Revitalizing Campus Corridors
By Justin Wier
Over the next few years, students at Youngstown State University can expect to see aesthetic improvements along Lincoln Avenue and Wick Avenue.
The project involves sidewalk and roadway improvements on Lincoln Avenue and along the stretch of Wick Avenue that extends from the Madison Avenue Expressway to Wood Street. The improvements to Wick Avenue also include converting it to a three-lane road and burying utility lines.
John McNally, mayor of the city of Youngstown, said the project predates his election, but he is eager to get things underway.
“We certainly want to help improve the physical look of Lincoln Avenue, and then also improve the physical look of Wick Avenue around the campus area,” McNally said.
Tim Ryan’s office earmarked federal funding for the Lincoln Avenue improvements, which are estimated to cost approximately $1.3 million. The improvements along Wick Avenue will require around $2.5 million in state and local funding. McNally said he hopes the community will come together to help fund the project.
“Burying the utility lines itself will cost probably $700 [thousand] to $750 thousand dollars. So, we’re going to be looking to the university, to the library system, to the Mahoning Valley Historical Society and some of the other folks in that corridor for contributions to help offset this,” McNally said.
The project was encouraged by the Wick Neighbors’ organization, which is now part of Youngstown CityScape.
Sharon Letson, executive director of Youngstown CityScape, said the plans to repave Wick and Lincoln are already in place and her organization pushed to include aesthetic improvements.
“It’s a considerable upgrade on what we consider our cultural mile, with Bliss [Hall], the Butler Museum, the Historical Society, the McDonough Museum,” Letson said. “[Wick Avenue] is also an important gateway into our city, both to the university and downtown. And as we have money allocated already, let’s continue to up our game a little bit. Let’s make the visual appeal something that we can really be proud of. And pay attention to those details.”
Letson said CityScape’s efforts to help clean up downtown — which began in 1998 — played a role in its revitalization, and that effort must be directed to other areas in the city.
“In those beginning days, we were truly a dozen people planting some flowers, sweeping up and cleaning up the city, those kinds of things. I think that those projects were the first step in much of our downtown development that’s happened,” Letson said. “We have a great university that’s part of our downtown, and we want parents bringing their students to look at our school to have a certain feeling. I think it sends a message that this city cares, and I think those are all very important pieces in a much bigger puzzle.”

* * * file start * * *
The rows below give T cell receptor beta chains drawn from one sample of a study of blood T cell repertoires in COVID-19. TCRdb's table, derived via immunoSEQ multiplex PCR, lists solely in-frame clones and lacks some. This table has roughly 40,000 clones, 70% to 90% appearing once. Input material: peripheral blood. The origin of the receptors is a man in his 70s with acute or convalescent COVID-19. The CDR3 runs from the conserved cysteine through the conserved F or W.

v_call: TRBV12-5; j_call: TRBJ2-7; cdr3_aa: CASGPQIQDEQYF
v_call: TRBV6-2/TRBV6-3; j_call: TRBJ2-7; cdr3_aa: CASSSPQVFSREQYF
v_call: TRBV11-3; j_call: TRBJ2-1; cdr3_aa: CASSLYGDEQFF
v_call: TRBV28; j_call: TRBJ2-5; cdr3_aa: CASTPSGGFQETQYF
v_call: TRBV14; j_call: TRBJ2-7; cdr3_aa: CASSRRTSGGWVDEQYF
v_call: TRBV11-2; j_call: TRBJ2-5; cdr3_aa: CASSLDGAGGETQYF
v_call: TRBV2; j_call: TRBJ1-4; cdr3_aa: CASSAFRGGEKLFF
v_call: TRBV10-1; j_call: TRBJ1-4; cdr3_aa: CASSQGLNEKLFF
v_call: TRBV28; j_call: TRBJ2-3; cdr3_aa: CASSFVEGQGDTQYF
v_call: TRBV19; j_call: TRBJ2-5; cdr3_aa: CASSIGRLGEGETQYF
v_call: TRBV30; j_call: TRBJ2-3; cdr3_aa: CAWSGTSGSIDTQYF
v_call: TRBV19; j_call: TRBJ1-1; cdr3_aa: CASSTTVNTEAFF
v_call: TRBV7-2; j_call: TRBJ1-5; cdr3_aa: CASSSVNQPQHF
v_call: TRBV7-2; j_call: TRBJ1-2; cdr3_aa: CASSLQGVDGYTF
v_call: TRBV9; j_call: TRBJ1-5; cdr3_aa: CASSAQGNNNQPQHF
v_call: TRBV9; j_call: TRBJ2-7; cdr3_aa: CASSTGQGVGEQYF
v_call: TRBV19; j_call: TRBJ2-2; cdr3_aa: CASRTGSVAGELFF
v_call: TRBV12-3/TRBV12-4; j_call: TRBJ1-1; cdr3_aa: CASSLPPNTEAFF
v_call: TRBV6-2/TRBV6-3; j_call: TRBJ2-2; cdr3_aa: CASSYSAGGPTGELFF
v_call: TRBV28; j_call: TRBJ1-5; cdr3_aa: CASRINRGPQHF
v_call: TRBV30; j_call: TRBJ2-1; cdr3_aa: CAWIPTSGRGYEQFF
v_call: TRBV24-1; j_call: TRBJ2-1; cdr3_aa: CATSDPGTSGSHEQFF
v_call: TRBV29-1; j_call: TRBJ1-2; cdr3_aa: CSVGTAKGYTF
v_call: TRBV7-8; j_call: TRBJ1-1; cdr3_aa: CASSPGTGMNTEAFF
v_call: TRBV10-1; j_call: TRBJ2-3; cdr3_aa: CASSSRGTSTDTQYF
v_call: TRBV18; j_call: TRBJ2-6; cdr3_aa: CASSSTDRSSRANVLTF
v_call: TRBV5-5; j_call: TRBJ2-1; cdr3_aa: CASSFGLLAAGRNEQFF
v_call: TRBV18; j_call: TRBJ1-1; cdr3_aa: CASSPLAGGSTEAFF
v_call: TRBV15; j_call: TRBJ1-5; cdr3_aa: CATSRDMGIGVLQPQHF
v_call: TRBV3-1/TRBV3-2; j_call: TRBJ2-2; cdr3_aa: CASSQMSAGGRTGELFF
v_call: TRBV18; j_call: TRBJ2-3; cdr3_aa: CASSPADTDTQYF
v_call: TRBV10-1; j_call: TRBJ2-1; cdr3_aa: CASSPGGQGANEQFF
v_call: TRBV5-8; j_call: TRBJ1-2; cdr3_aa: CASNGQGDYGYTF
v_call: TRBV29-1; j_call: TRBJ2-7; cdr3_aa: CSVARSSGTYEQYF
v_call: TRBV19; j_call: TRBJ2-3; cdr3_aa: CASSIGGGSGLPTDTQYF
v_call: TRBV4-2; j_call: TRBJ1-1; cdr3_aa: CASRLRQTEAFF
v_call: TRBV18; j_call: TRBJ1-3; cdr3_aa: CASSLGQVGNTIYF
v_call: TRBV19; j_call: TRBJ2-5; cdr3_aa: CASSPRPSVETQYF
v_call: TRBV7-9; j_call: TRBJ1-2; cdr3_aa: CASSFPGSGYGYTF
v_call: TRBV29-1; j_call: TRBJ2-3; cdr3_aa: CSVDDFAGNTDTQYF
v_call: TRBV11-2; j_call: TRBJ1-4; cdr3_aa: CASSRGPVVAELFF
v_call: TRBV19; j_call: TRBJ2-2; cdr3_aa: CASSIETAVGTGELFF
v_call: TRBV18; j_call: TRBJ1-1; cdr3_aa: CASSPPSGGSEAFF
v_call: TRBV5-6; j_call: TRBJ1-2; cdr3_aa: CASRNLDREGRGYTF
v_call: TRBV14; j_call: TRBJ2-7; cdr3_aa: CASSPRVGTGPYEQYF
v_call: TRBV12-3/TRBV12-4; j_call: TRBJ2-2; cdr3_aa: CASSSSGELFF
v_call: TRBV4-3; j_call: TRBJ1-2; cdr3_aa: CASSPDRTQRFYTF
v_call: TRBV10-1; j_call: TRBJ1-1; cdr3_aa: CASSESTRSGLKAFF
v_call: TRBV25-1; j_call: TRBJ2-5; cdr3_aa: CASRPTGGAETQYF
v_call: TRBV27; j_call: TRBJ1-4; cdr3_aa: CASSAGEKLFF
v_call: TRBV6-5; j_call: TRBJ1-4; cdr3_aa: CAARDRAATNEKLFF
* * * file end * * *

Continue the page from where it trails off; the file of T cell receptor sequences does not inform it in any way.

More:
McNally would like to see the work begin sooner than later.
“I’m pushing our staff to have this project completely done by the end of 2016. I’m not sure if my staff thinks that’s possible, but my goal is to have the improvements to Lincoln and Wick done by the end of 2016,” McNally said.
Charles Shasho, director of the department of public works for the city of Youngstown, said the end of 2017 is a more realistic goal.
McNally’s plan would include burying utility lines this year, but the work is dependent upon the city’s ability to acquire the appropriate funding. The improvements to the sidewalks and roadways on Lincoln are likely to begin prior to those along Wick. The city intends to schedule the work to avoid major disruptions to YSU students.
“We want to start construction in the spring. We don’t want to be trying to fight through this in the winter with school in session,” Shasho said.
Shasho said the earliest construction could begin would be the spring of 2016, provided everything falls into place with funding requirements and environmental studies.
“It looks like 2016 for Lincoln, [but] that could slide into 2017, and probably fall of 2017 for Wick,” Shasho said.